Longtime cyclist makes it easier for others to pedal, not drive, to events around Sonoma County
By BOB NORBERG
THE PRESS DEMOCRAT
Eric Eisenhart doesn’t own a car and never has, finding it convenient enough to get around by bicycle and bus.
“I never ended up finding it necessary,” said Eisenhart, 38, a Santa Rosa resident. “I am not religiously opposed to cars. I never got around to it and get around without one.
“I find cars isolating. Being on a bike or on a bus with other people is less isolating. And knowing my own tendencies, if I had a car I would probably not get as much exercise,” he said.
Eisenhart is a systems administrator in the information technology department at Sonoma State University, commuting daily to the university on his bike.
He supports more people riding, but he is realistic in his approach.
“If a friend asks me how to get around on a bike, I would be helping them, but it is not a practical option for everybody,” Eisenhart said. “You would have a hard time convincing people to ride a bike when a rain storm is happening, but a lot of trips across town in Santa Rosa could be on a bike.”
Eisenhart is a volunteer for the Sonoma County Bicycle Coalition, working mainly in the valet bicycle parking booth set up at many local events.
If people know they have a safe and convenient place to park their bikes, Eisenhart said they are more likely to ride to an event rather than drive.
“I think it is a way to promote it for other people, at least for large events,” Eisenhart said. “It is hard for people to lock up their bikes at large events.”
The coalition started its valet parking program four years ago, setting up an area marked off with street barricades where people can bring their bikes and packages to be stored.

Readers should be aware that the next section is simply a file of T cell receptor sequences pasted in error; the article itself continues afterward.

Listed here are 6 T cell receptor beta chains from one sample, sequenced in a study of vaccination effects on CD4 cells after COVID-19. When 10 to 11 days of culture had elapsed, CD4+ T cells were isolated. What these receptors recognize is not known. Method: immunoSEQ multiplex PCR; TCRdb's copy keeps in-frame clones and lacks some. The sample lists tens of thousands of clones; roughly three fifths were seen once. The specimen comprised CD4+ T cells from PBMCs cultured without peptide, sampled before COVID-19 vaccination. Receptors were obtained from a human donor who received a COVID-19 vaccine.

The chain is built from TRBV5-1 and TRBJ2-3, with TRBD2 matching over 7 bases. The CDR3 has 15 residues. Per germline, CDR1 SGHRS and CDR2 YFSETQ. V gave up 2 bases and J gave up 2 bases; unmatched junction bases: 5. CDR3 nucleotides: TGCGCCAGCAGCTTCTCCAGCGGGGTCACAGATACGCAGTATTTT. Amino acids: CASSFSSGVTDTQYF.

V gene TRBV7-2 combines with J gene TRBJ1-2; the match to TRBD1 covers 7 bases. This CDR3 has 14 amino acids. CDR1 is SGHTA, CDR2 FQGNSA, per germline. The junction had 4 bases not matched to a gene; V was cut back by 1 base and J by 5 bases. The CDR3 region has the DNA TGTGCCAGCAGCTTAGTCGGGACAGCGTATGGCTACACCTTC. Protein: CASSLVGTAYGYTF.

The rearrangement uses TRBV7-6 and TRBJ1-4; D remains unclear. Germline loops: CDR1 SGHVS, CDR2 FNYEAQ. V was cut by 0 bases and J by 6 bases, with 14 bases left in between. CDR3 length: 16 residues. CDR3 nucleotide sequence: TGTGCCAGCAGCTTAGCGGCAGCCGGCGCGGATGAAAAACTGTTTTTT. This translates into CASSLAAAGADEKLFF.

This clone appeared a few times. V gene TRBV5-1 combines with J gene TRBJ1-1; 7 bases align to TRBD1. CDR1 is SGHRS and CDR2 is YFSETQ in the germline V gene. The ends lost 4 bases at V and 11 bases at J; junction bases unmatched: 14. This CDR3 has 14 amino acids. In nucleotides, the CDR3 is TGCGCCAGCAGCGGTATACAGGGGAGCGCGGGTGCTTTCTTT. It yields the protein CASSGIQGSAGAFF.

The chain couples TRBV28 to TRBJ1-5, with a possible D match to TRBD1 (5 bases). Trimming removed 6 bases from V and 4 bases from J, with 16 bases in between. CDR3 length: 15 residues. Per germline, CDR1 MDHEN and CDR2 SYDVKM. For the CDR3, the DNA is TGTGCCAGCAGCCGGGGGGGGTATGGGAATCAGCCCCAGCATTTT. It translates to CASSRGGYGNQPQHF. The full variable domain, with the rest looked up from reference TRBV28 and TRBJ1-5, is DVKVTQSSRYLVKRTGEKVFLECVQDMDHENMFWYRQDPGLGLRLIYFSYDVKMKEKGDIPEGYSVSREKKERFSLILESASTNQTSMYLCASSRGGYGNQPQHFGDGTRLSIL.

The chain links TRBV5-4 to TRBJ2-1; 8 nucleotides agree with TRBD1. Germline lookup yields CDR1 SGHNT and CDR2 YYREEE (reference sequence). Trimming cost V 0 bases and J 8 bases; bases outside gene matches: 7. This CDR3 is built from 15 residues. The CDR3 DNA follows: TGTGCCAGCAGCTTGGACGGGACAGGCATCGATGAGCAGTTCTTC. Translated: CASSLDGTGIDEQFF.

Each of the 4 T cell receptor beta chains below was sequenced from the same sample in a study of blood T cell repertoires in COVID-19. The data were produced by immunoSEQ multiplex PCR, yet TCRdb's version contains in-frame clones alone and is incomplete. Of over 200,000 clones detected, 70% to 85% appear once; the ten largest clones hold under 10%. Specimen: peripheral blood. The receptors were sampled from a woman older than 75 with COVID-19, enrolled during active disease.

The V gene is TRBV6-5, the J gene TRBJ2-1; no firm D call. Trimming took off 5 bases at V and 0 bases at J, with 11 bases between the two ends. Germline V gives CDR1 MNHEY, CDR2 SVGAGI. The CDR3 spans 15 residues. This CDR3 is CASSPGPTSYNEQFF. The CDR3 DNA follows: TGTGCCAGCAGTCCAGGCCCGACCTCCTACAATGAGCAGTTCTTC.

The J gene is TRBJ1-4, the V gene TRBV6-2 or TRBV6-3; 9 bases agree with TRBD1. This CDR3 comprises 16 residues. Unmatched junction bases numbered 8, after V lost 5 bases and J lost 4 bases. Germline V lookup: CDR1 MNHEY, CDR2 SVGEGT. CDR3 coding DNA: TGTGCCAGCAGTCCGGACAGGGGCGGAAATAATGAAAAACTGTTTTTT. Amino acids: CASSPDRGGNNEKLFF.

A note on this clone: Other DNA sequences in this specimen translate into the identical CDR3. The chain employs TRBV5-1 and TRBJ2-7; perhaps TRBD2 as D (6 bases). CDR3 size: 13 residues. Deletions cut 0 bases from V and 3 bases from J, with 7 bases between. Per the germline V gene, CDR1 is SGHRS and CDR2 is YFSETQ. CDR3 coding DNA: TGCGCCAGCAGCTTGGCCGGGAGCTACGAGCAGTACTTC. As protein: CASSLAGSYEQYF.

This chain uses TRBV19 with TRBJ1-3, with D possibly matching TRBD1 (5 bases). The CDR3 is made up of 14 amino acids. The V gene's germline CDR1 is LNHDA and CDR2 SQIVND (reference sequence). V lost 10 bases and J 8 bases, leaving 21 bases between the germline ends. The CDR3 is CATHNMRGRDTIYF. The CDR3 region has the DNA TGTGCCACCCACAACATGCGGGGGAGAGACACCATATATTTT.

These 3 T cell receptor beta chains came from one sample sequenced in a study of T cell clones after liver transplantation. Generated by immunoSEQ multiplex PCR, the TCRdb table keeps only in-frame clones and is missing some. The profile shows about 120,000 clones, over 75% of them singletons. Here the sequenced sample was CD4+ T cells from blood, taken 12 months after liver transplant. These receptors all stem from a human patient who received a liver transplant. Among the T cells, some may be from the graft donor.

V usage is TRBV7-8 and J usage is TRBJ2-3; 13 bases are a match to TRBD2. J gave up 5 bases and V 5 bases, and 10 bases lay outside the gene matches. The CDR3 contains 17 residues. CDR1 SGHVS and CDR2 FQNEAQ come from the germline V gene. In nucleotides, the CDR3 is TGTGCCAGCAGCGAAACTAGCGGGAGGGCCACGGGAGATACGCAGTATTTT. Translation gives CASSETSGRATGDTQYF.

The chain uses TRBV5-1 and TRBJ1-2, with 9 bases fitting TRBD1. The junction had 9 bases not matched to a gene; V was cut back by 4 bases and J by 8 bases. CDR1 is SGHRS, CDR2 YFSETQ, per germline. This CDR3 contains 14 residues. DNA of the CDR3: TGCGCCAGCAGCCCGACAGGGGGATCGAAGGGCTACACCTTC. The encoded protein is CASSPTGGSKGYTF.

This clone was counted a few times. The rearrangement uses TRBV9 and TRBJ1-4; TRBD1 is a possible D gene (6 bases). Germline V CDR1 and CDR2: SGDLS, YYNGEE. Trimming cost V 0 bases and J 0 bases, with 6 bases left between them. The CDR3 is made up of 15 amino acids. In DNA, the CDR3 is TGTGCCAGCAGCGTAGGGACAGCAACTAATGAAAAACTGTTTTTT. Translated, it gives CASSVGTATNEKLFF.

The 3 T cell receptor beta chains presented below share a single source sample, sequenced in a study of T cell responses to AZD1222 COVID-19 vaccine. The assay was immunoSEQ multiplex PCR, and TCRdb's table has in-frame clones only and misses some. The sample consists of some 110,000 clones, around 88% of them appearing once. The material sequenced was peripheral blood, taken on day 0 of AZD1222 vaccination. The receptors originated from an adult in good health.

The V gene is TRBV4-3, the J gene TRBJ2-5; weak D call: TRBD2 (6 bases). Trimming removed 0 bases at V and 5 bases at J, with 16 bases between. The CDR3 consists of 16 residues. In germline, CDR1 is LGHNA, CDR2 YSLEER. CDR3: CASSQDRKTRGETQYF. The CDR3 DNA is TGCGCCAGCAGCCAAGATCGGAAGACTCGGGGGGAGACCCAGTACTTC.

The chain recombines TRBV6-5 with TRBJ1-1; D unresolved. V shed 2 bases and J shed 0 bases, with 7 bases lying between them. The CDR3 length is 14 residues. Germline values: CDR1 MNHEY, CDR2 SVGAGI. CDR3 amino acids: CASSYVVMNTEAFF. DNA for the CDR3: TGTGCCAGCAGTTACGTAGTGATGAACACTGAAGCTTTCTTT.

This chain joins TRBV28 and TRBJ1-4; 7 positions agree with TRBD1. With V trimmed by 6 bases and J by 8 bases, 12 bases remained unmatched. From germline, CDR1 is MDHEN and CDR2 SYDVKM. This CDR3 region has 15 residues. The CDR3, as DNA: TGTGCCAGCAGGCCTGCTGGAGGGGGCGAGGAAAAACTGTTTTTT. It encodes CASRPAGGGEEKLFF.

This year it has been at 40 events and volunteers parked 9,000 bikes, said Sandra Lupien, the coalition’s outreach director.
At began at the Wednesday Night Market in Santa Rosa, and then spread to other events, including the Levi Leipheimer King Ridge GranFondo, where they park about 2,500 bikes for entrants and people riding to the festival.
“The GranFondo is our most demanding volunteer event, because of the volume of bikes we park and the number of bags we check,” Lupien said. “In 2009, we were understaffed badly and Eric was there and signed up for one shift, but he worked three shifts. He was there all day.”
Lupien said Eisenhart has been a valuable worker ever since, even designing the system used to keep track of all the bikes they park.
Eisenhart now also serves on the coalition board of directors and rode in the five-day Climate Protection Ride, raising $4,000.
“I did a lot of training for that,” Eisenhart said. “My usual commute is a little shy of 25 miles. Before I signed up for Climate Ride I had ridden 40 or 45 miles, but the climate ride is 60 miles a day and they are back to back. There were a lot of training rides.”
(You can reach Staff Writer Bob Norberg at 521-5206 or email@example.com.)